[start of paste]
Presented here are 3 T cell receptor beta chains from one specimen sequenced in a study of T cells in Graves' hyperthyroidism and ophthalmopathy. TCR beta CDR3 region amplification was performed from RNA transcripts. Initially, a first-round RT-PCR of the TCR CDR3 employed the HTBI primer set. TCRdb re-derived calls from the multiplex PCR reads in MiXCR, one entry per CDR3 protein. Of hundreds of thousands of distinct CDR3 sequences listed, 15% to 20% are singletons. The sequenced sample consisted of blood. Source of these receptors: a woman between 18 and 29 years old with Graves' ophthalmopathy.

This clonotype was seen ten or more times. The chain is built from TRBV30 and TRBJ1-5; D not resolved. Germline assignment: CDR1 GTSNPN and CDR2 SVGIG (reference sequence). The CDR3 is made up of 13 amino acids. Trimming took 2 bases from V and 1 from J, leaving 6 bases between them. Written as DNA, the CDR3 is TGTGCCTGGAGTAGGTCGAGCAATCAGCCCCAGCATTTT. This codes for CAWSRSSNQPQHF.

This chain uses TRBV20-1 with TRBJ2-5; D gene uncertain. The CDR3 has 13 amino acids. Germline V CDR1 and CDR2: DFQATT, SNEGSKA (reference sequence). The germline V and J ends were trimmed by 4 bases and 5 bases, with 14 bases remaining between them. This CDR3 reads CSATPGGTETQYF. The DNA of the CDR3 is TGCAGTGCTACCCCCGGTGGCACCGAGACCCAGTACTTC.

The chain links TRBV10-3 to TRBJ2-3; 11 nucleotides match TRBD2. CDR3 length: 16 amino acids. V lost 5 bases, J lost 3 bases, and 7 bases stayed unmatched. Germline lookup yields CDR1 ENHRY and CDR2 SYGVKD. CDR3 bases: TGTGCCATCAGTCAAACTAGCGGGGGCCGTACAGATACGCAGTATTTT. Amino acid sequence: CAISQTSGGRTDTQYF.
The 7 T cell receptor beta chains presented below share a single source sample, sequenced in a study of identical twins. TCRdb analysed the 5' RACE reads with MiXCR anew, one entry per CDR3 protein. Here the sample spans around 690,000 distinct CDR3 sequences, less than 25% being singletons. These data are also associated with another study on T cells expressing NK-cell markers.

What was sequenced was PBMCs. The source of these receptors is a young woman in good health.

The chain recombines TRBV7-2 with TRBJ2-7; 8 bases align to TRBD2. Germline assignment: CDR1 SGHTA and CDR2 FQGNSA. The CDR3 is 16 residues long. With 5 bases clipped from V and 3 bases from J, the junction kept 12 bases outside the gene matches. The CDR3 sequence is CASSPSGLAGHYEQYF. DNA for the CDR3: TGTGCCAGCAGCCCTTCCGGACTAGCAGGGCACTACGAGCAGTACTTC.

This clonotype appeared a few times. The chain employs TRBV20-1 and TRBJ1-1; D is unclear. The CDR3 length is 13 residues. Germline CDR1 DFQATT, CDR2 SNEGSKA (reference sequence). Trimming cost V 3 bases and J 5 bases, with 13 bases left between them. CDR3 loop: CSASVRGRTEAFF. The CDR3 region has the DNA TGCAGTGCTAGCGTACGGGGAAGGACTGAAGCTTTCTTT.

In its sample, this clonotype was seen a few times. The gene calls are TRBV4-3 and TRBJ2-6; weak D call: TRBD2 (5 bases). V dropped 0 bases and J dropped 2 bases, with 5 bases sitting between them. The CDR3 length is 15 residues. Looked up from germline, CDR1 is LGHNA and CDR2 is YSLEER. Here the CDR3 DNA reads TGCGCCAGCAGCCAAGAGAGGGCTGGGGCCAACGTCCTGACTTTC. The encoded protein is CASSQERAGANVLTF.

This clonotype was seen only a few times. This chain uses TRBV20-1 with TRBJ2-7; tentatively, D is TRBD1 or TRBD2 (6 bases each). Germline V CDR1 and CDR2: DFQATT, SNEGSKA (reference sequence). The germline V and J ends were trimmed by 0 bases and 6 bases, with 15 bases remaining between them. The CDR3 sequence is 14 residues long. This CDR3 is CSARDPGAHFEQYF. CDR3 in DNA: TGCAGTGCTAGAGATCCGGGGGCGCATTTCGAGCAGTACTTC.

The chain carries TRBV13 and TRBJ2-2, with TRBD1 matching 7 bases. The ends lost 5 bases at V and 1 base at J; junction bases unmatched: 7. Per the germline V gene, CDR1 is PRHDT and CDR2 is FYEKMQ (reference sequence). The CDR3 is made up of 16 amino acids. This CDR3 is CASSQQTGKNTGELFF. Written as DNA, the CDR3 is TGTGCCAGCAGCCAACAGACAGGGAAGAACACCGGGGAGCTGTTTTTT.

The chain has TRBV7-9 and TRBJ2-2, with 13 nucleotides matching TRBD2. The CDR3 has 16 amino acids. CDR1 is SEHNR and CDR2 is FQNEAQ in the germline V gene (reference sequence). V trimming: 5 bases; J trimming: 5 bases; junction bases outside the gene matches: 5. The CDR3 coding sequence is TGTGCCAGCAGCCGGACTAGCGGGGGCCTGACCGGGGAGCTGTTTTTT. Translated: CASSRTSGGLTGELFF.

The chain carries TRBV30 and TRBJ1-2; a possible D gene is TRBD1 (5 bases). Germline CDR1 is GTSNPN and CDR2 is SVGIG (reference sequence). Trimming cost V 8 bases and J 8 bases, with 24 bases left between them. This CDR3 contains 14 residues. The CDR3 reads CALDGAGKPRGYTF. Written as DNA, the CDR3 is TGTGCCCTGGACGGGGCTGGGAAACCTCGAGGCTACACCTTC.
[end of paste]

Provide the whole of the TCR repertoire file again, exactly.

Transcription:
Presented here are 3 T cell receptor beta chains from one specimen sequenced in a study of T cells in Graves' hyperthyroidism and ophthalmopathy. TCR beta CDR3 region amplification was performed from RNA transcripts. Initially, a first-round RT-PCR of the TCR CDR3 employed the HTBI primer set. TCRdb re-derived calls from the multiplex PCR reads in MiXCR, one entry per CDR3 protein. Of hundreds of thousands of distinct CDR3 sequences listed, 15% to 20% are singletons. The sequenced sample consisted of blood. Source of these receptors: a woman between 18 and 29 years old with Graves' ophthalmopathy.

This clonotype was seen ten or more times. The chain is built from TRBV30 and TRBJ1-5; D not resolved. Germline assignment: CDR1 GTSNPN and CDR2 SVGIG (reference sequence). The CDR3 is made up of 13 amino acids. Trimming took 2 bases from V and 1 from J, leaving 6 bases between them. Written as DNA, the CDR3 is TGTGCCTGGAGTAGGTCGAGCAATCAGCCCCAGCATTTT. This codes for CAWSRSSNQPQHF.

This chain uses TRBV20-1 with TRBJ2-5; D gene uncertain. The CDR3 has 13 amino acids. Germline V CDR1 and CDR2: DFQATT, SNEGSKA (reference sequence). The germline V and J ends were trimmed by 4 bases and 5 bases, with 14 bases remaining between them. This CDR3 reads CSATPGGTETQYF. The DNA of the CDR3 is TGCAGTGCTACCCCCGGTGGCACCGAGACCCAGTACTTC.

The chain links TRBV10-3 to TRBJ2-3; 11 nucleotides match TRBD2. CDR3 length: 16 amino acids. V lost 5 bases, J lost 3 bases, and 7 bases stayed unmatched. Germline lookup yields CDR1 ENHRY and CDR2 SYGVKD. CDR3 bases: TGTGCCATCAGTCAAACTAGCGGGGGCCGTACAGATACGCAGTATTTT. Amino acid sequence: CAISQTSGGRTDTQYF.
The 7 T cell receptor beta chains presented below share a single source sample, sequenced in a study of identical twins. TCRdb analysed the 5' RACE reads with MiXCR anew, one entry per CDR3 protein. Here the sample spans around 690,000 distinct CDR3 sequences, less than 25% being singletons. These data are also associated with another study on T cells expressing NK-cell markers.

What was sequenced was PBMCs. The source of these receptors is a young woman in good health.

The chain recombines TRBV7-2 with TRBJ2-7; 8 bases align to TRBD2. Germline assignment: CDR1 SGHTA and CDR2 FQGNSA. The CDR3 is 16 residues long. With 5 bases clipped from V and 3 bases from J, the junction kept 12 bases outside the gene matches. The CDR3 sequence is CASSPSGLAGHYEQYF. DNA for the CDR3: TGTGCCAGCAGCCCTTCCGGACTAGCAGGGCACTACGAGCAGTACTTC.

This clonotype appeared a few times. The chain employs TRBV20-1 and TRBJ1-1; D is unclear. The CDR3 length is 13 residues. Germline CDR1 DFQATT, CDR2 SNEGSKA (reference sequence). Trimming cost V 3 bases and J 5 bases, with 13 bases left between them. CDR3 loop: CSASVRGRTEAFF. The CDR3 region has the DNA TGCAGTGCTAGCGTACGGGGAAGGACTGAAGCTTTCTTT.

In its sample, this clonotype was seen a few times. The gene calls are TRBV4-3 and TRBJ2-6; weak D call: TRBD2 (5 bases). V dropped 0 bases and J dropped 2 bases, with 5 bases sitting between them. The CDR3 length is 15 residues. Looked up from germline, CDR1 is LGHNA and CDR2 is YSLEER. Here the CDR3 DNA reads TGCGCCAGCAGCCAAGAGAGGGCTGGGGCCAACGTCCTGACTTTC. The encoded protein is CASSQERAGANVLTF.

This clonotype was seen only a few times. This chain uses TRBV20-1 with TRBJ2-7; tentatively, D is TRBD1 or TRBD2 (6 bases each). Germline V CDR1 and CDR2: DFQATT, SNEGSKA (reference sequence). The germline V and J ends were trimmed by 0 bases and 6 bases, with 15 bases remaining between them. The CDR3 sequence is 14 residues long. This CDR3 is CSARDPGAHFEQYF. CDR3 in DNA: TGCAGTGCTAGAGATCCGGGGGCGCATTTCGAGCAGTACTTC.

The chain carries TRBV13 and TRBJ2-2, with TRBD1 matching 7 bases. The ends lost 5 bases at V and 1 base at J; junction bases unmatched: 7. Per the germline V gene, CDR1 is PRHDT and CDR2 is FYEKMQ (reference sequence). The CDR3 is made up of 16 amino acids. This CDR3 is CASSQQTGKNTGELFF. Written as DNA, the CDR3 is TGTGCCAGCAGCCAACAGACAGGGAAGAACACCGGGGAGCTGTTTTTT.

The chain has TRBV7-9 and TRBJ2-2, with 13 nucleotides matching TRBD2. The CDR3 has 16 amino acids. CDR1 is SEHNR and CDR2 is FQNEAQ in the germline V gene (reference sequence). V trimming: 5 bases; J trimming: 5 bases; junction bases outside the gene matches: 5. The CDR3 coding sequence is TGTGCCAGCAGCCGGACTAGCGGGGGCCTGACCGGGGAGCTGTTTTTT. Translated: CASSRTSGGLTGELFF.

The chain carries TRBV30 and TRBJ1-2; a possible D gene is TRBD1 (5 bases). Germline CDR1 is GTSNPN and CDR2 is SVGIG (reference sequence). Trimming cost V 8 bases and J 8 bases, with 24 bases left between them. This CDR3 contains 14 residues. The CDR3 reads CALDGAGKPRGYTF. Written as DNA, the CDR3 is TGTGCCCTGGACGGGGCTGGGAAACCTCGAGGCTACACCTTC.